My children need to be awake at 6;45. Subtract 10 hours and that puts bedtime at 8:45 pm. My 6-year-old needs a bit more sleep than that, so her reading in bed will begin at 7:30, with lights out at 7:45 pm. My eight-year-old is a lot less affected by her sleep routine, so she will be in bed reading by 8:30, with lights out at 8:45.
To ease your child into their new routine, begin adjusting their bedtime each night by small increments, to eventually get them at the desired bedtime about one week before the first day of school. My oldest has been going to bed at 9:30 every night, so for week one I will move her bedtime to 9:20, then 9:10 then 9:00, then 8:50, and finally 8:45. For Week Two I will have both girls go to sleep every night at their new school year bedtime. By the time the first day of school arrives, they will have adjusted to their new routine and will have an easier time getting up that morning.
Don’t forget to use this technique on yourself! I have had the wonderful opportunity this summer of sleeping until around 8:00 am when the girls usually get up. I’ll need to adjust over that last week before school by waking up progressively earlier. I’ll start getting up in the six o clock hour and will begin a more consistent nighttime routine for myself.

Making Daily Routines

image of the Stoner Moms morning routine timeline
The morning routine for the school year
evening routine
The Stoner Mom’s evening routine for the school year.

Having a few routines that you use throughout the day is an excellent way to get your autopilot brain doing exactly what it should. I’ve written before on how important building small daily routines are.make a morning routine for the family, sit down with your timeframes from the last exercise handy, and sketch out a simple timeline for your family’s typical morning. Start with the time the each child needs to be where, and work backward, filling out the empty time slots with the essentials that must get done. Not a lot needs to happen in the morning, so try to use few steps. Some parents find success having their kids use a visual morning checklist. My girls are creatures of habit so all it takes for them are a couple of mornings of the same thing and boom. Routine established.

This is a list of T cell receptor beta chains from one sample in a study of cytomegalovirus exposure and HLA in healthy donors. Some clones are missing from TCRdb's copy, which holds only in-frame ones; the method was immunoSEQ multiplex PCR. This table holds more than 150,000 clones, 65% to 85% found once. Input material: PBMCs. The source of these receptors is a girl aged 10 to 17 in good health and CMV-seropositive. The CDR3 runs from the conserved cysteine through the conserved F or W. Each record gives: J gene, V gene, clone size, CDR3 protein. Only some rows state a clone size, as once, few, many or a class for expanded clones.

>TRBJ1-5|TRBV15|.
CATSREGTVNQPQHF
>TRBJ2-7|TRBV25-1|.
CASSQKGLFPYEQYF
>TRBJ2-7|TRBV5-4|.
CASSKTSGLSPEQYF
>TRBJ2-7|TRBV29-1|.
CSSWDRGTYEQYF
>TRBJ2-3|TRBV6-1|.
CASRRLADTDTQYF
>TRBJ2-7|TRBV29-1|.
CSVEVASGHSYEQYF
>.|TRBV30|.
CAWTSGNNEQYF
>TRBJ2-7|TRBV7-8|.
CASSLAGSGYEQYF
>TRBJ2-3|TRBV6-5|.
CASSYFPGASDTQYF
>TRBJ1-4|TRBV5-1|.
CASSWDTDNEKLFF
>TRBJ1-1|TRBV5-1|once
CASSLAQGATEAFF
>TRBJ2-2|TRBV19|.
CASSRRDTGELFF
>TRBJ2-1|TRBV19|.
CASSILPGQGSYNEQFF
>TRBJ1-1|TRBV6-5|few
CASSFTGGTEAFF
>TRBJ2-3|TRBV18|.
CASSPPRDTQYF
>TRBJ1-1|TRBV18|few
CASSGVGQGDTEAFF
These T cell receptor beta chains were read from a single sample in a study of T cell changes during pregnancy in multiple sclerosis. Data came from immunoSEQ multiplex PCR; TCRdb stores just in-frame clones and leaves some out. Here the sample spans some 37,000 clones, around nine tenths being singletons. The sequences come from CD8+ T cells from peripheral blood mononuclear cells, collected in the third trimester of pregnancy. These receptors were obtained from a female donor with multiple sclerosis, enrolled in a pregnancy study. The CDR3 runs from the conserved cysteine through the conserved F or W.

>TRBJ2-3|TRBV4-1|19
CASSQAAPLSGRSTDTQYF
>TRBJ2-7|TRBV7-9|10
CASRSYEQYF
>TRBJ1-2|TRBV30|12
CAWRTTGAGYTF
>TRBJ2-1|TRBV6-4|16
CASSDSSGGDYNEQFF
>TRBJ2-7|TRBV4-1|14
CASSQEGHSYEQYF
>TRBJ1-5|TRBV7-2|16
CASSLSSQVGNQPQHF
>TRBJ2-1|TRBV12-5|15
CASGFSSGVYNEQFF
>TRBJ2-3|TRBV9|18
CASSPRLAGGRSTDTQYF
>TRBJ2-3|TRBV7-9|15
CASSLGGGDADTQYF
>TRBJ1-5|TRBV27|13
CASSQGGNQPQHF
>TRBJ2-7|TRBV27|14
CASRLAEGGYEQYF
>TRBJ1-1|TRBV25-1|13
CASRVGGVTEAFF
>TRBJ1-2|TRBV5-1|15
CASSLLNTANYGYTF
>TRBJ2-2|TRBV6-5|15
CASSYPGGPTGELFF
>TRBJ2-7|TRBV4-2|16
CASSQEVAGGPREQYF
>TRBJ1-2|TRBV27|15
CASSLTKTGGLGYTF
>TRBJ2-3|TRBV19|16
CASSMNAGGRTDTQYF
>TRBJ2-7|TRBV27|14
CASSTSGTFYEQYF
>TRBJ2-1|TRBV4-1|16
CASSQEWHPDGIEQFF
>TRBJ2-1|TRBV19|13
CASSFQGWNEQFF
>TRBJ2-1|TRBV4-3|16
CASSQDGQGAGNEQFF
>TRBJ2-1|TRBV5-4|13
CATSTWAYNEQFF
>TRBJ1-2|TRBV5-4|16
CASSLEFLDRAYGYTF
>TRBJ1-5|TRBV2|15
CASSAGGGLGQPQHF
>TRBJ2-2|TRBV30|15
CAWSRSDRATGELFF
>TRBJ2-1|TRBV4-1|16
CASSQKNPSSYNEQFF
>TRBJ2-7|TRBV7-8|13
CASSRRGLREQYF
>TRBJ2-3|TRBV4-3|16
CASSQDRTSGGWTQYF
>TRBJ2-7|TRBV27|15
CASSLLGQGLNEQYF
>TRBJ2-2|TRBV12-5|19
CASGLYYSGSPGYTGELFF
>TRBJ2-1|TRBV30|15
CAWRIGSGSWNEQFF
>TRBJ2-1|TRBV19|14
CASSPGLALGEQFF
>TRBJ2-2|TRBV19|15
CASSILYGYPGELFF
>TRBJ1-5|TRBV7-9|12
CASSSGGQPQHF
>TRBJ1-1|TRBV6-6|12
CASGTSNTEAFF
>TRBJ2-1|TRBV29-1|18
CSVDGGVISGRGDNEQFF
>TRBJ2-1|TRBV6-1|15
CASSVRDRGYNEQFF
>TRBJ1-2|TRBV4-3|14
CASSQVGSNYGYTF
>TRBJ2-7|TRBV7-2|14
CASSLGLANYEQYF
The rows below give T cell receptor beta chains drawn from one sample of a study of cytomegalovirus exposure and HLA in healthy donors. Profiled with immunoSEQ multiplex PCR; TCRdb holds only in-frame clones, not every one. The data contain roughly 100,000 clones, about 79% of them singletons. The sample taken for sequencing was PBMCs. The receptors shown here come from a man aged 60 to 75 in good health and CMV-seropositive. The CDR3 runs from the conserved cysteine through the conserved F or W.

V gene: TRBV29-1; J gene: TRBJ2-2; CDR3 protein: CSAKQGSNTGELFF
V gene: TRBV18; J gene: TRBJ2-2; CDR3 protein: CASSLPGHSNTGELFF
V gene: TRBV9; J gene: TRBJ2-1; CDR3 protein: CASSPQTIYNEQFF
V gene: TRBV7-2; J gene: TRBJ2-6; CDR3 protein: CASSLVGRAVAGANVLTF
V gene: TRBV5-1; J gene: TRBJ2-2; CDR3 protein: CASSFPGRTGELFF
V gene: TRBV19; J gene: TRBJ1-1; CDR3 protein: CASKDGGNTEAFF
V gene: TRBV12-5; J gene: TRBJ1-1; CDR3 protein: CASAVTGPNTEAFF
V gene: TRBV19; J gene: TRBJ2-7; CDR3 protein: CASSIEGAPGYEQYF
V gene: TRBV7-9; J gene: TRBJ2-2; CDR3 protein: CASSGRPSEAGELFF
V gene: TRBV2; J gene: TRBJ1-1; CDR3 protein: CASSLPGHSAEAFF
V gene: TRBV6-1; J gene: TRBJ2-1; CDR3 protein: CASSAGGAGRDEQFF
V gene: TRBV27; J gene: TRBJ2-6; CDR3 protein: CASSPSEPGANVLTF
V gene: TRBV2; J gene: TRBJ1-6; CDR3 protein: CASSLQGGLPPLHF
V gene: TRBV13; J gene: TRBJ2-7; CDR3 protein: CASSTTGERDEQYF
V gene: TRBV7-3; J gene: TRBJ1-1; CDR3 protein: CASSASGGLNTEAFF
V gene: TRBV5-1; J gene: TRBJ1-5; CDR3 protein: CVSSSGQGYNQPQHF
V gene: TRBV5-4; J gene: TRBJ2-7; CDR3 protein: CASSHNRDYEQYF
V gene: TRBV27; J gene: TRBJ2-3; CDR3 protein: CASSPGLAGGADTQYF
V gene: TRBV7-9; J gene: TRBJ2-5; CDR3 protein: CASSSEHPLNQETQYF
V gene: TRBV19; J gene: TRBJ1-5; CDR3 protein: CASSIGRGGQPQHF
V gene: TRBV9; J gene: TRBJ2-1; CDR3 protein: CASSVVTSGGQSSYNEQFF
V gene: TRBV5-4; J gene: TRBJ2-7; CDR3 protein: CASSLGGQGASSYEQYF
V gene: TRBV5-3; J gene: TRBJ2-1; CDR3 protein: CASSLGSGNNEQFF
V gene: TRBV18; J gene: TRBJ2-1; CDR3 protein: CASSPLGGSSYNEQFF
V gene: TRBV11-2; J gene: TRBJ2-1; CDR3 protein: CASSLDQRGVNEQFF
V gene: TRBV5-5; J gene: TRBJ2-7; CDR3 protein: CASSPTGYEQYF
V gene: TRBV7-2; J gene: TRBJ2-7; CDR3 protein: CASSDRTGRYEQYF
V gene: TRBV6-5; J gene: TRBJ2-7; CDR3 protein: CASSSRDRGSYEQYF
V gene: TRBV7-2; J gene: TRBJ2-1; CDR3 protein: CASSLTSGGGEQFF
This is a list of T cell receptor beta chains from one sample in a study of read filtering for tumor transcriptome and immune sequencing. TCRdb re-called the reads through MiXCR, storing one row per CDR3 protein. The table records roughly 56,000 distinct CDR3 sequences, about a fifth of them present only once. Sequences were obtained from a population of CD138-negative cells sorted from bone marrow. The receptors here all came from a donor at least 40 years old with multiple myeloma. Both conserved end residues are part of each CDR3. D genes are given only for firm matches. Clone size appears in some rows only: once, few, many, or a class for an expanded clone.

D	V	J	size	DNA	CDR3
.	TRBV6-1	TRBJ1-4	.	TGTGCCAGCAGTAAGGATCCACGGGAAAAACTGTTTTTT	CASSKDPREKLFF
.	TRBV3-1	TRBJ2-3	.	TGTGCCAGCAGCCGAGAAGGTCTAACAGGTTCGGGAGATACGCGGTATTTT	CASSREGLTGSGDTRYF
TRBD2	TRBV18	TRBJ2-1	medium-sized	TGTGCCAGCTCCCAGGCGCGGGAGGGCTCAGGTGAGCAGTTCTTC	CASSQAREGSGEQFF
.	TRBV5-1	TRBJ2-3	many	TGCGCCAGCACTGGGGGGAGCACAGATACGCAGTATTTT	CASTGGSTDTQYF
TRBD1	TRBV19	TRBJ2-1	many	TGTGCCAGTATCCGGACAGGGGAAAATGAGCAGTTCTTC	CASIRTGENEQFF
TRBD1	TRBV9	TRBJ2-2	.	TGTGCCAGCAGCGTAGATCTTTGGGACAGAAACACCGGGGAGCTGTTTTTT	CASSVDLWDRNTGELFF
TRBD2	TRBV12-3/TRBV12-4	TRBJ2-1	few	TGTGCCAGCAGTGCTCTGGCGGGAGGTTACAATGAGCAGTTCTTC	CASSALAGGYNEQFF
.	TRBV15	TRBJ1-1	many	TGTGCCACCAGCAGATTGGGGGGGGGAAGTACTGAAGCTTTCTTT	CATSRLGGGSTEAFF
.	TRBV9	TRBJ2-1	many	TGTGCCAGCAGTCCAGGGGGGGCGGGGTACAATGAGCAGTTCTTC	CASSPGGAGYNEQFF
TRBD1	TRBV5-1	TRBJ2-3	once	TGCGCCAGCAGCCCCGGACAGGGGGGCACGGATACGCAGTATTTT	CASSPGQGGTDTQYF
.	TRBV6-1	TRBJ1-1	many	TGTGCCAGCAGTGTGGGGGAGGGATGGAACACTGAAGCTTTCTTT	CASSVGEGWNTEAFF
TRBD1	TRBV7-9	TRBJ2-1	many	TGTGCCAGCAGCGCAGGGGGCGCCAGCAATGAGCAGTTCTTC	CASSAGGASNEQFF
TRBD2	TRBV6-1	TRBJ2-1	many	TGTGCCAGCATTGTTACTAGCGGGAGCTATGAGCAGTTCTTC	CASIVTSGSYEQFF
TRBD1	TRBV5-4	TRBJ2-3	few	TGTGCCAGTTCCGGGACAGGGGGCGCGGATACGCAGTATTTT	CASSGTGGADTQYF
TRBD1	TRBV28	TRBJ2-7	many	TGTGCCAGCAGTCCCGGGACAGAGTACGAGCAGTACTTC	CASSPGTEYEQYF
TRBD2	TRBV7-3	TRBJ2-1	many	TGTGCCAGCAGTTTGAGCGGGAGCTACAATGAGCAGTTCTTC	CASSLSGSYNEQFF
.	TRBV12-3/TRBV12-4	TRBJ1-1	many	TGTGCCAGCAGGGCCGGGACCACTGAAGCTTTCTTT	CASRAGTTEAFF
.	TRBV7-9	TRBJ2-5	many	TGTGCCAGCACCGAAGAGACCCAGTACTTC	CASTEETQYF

As important to the well-being of the child as the morning routine, is the afternoon and evening routine which encompasses everything from homework to laying the groundwork for a good nights sleep. Routines are all about autopilot; developing healthy habits so deeply ingrained that the brain can focus on other stuff while autopilot takes care of the basics.

When the evening routine for the kids concludes, I am free to run my nightly beauty routine, and there is no stress about when am I going to get a chance to do it, because the chance has been carefully built-in to mine and my family’s daily schedule.

Preparing in advance for an organized school year can go a long way in making your days run smoothly. Give everyone in your family an increased chance at daily success by keeping them motivated to stay organized. When you send those little love creatures of yours out into the world, knowing that you covered all these subjects will ease your tension and let you actually enjoy those few hours of quiet freedom every day.


The Stoner Mom is a pulled-together, WAHM, SAHM, boo-boo kissing supermom. Most would assume she is not stoned. Most would be quite wrong.